Search results

You are looking at 1 - 10 of 15 items for :

  • "William Blundell" x
  • Refine by access: All content x
Clear All
Geoff Baker

Chapter 1 . William Blundell’s family and friends W ith the exception of letters to close friends, the material that Blundell released into the public domain concentrated on his manifold sufferings under a Protestant state. However, these claims should not necessarily be taken at face value. Blundell developed defences that helped him to navigate the extremes of the penal laws, the most significant of which was the creation of Catholic and Protestant networks of friends and family who offered him protection. These networks had their limits, the most obvious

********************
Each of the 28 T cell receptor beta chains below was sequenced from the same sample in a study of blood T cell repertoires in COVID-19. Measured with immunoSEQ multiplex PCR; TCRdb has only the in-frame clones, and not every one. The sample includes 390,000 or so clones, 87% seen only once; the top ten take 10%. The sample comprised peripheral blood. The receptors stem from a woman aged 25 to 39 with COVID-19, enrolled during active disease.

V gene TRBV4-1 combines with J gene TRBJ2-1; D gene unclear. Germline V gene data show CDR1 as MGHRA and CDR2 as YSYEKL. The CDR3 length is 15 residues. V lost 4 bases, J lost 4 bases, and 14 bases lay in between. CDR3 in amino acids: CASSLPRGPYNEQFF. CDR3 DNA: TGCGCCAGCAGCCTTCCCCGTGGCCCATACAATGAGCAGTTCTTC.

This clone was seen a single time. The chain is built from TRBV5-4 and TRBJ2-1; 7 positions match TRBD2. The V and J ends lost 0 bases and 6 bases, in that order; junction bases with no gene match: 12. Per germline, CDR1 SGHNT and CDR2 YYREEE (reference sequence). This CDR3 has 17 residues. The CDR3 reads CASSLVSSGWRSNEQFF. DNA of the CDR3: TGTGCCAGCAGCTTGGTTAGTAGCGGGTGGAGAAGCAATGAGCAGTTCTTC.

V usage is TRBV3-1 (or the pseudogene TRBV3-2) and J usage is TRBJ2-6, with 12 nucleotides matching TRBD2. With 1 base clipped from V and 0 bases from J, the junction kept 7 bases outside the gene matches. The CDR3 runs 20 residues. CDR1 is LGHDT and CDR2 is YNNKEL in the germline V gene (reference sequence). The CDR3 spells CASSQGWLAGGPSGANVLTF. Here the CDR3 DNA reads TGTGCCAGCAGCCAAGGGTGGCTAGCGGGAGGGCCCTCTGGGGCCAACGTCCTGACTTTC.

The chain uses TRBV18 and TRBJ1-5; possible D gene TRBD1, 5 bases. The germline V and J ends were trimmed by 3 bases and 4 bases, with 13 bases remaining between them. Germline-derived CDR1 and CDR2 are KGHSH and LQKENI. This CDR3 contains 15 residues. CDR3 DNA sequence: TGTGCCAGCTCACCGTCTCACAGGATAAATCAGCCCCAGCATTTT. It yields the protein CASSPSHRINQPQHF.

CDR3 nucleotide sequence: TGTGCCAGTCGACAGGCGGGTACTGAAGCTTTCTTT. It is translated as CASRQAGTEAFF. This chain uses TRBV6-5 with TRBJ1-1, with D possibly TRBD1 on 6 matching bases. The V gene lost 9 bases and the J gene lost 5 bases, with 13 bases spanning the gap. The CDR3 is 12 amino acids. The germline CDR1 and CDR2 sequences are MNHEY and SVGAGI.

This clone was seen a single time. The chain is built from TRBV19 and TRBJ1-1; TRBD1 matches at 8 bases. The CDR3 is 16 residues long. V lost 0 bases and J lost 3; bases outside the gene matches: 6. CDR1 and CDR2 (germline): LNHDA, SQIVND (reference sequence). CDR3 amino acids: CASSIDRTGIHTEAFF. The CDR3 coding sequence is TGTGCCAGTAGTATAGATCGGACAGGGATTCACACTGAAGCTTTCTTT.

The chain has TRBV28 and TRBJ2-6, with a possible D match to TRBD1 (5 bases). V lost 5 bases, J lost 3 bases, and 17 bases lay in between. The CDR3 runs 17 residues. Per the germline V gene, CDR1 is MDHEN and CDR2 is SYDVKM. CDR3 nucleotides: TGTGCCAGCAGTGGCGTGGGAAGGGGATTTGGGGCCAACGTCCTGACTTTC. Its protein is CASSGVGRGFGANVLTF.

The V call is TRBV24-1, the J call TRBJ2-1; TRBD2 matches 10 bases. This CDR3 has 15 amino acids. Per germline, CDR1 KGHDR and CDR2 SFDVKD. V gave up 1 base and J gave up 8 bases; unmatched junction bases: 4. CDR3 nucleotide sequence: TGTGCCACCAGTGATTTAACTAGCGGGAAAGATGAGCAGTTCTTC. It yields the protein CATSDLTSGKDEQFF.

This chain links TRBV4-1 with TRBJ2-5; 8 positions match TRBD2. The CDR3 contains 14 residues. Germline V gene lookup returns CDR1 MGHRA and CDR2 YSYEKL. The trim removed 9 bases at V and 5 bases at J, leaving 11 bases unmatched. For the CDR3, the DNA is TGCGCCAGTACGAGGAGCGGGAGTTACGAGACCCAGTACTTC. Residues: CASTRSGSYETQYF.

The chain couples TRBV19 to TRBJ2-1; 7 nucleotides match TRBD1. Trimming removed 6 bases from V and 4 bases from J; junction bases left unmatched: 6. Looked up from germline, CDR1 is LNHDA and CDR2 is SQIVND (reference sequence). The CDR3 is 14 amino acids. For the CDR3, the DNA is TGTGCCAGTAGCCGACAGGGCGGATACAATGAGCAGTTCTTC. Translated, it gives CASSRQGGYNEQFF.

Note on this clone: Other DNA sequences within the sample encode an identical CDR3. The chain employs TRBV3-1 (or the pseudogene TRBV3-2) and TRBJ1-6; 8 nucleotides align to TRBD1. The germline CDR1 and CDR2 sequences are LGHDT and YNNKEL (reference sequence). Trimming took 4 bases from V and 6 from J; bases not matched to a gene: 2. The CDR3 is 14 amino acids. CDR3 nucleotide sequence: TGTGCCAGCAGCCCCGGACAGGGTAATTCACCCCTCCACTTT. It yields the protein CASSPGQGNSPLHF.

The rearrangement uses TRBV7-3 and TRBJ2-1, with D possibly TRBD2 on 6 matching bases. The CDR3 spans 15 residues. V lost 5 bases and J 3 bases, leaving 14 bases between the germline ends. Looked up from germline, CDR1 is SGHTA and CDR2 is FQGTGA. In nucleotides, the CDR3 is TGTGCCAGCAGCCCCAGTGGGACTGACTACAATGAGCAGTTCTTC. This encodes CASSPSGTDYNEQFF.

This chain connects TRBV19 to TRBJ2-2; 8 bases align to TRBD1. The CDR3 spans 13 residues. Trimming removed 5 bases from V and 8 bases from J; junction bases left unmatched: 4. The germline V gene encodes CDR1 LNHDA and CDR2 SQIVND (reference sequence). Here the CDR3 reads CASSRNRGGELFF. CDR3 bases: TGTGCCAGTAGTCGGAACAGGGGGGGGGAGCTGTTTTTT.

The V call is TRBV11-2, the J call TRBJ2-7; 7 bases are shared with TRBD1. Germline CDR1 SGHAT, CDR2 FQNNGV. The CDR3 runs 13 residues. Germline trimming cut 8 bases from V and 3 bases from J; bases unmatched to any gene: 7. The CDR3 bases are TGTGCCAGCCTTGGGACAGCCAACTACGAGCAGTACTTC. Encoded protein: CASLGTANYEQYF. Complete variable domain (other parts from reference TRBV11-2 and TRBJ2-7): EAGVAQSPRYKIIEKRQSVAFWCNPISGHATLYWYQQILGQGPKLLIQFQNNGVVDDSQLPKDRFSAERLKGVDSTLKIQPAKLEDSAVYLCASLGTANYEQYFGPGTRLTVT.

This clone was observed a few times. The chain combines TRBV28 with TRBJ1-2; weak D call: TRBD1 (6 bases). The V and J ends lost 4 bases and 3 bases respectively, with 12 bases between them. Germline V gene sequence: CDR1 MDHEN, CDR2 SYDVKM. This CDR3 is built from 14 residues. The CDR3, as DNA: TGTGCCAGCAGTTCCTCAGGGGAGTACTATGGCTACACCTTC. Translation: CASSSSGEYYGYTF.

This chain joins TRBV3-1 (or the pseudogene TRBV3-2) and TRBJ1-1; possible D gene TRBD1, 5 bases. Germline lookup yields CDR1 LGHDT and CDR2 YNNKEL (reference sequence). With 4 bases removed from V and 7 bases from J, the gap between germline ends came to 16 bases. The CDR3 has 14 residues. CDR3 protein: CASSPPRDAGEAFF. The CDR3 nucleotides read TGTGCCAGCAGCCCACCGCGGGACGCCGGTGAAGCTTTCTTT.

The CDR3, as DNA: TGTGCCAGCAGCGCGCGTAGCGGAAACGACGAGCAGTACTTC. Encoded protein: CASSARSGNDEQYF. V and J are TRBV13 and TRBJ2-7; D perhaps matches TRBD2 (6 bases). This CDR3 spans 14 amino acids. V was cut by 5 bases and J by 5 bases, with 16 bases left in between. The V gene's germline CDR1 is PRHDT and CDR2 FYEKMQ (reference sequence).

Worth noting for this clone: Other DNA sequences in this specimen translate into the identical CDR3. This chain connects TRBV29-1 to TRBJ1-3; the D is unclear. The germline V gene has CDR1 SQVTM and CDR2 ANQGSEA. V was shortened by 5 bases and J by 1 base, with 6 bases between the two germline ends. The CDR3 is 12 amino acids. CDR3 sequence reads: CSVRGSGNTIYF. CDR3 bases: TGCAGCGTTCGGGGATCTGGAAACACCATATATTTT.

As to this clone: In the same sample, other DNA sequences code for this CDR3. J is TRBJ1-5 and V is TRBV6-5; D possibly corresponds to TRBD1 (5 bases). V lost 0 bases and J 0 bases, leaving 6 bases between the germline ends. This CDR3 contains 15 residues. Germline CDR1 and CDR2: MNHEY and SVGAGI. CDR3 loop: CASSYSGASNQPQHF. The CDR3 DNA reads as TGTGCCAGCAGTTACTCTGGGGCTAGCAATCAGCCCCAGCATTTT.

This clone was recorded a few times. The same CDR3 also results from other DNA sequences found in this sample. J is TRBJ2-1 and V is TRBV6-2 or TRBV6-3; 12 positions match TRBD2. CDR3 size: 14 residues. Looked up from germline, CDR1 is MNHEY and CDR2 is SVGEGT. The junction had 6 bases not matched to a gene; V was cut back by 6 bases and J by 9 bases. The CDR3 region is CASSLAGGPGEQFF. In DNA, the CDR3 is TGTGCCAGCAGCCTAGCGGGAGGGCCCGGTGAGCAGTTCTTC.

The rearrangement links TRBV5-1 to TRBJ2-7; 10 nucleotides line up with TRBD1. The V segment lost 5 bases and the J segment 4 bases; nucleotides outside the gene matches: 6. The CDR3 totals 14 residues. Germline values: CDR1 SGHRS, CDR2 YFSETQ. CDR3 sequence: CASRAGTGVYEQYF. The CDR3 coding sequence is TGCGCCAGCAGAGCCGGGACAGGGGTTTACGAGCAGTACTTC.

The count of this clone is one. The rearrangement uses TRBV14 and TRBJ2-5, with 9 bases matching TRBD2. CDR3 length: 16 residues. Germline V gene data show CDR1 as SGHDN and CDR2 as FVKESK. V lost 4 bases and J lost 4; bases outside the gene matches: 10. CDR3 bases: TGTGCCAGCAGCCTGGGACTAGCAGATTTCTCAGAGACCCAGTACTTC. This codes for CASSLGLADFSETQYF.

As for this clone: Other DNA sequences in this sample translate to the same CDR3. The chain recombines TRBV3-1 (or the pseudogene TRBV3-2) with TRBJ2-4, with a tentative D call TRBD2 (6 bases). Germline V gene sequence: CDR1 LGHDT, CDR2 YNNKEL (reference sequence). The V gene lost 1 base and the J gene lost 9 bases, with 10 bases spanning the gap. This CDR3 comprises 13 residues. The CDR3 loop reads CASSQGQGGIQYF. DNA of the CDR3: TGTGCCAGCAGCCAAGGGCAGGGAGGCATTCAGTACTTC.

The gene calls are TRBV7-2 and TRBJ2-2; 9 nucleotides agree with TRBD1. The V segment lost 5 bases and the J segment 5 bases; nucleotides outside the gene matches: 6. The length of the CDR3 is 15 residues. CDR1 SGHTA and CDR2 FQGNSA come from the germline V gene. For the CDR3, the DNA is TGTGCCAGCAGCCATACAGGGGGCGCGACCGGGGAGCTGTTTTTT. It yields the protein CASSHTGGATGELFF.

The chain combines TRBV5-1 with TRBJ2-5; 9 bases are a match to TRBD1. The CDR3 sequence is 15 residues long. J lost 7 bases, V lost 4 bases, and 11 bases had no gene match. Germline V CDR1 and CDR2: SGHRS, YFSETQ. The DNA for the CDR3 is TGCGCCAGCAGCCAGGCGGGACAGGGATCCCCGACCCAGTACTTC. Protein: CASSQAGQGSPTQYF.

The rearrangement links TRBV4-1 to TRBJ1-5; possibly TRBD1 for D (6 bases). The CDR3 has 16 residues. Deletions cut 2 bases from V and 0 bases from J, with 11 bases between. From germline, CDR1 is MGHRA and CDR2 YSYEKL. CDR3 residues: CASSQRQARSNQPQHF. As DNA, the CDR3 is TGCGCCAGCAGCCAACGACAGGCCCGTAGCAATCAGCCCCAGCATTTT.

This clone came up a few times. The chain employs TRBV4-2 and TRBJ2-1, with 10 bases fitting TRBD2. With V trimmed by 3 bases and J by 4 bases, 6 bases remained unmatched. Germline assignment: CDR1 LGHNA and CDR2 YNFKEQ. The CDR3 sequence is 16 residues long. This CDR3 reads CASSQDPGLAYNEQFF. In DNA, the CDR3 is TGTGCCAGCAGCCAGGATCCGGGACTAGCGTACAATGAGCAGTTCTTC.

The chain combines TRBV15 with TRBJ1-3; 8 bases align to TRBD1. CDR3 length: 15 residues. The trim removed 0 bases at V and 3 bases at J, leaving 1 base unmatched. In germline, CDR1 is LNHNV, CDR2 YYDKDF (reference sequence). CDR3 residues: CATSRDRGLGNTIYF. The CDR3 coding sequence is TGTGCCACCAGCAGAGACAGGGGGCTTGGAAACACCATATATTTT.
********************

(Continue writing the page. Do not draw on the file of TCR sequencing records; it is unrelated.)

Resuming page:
in Reading and politics in early modern England
Geoff Baker

Chapter 2 . William Blundell and the wider world B lundell’s patronage of Catholicism extended beyond the networks of friends and family that aided his survival. His support for his co-religionists emanated from the Little Crosby estate to include Catholics throughout the British Isles and those exiled on the continent.1 He used his estate as a refuge for Catholicism, making every effort to protect his Catholic tenants. This protection was not selfless and through the employment of a leasing system he ensured that his leaseholders stayed Catholic. Not only did

in Reading and politics in early modern England
The mental world of a seventeenth-century Catholic gentleman
Author: Geoff Baker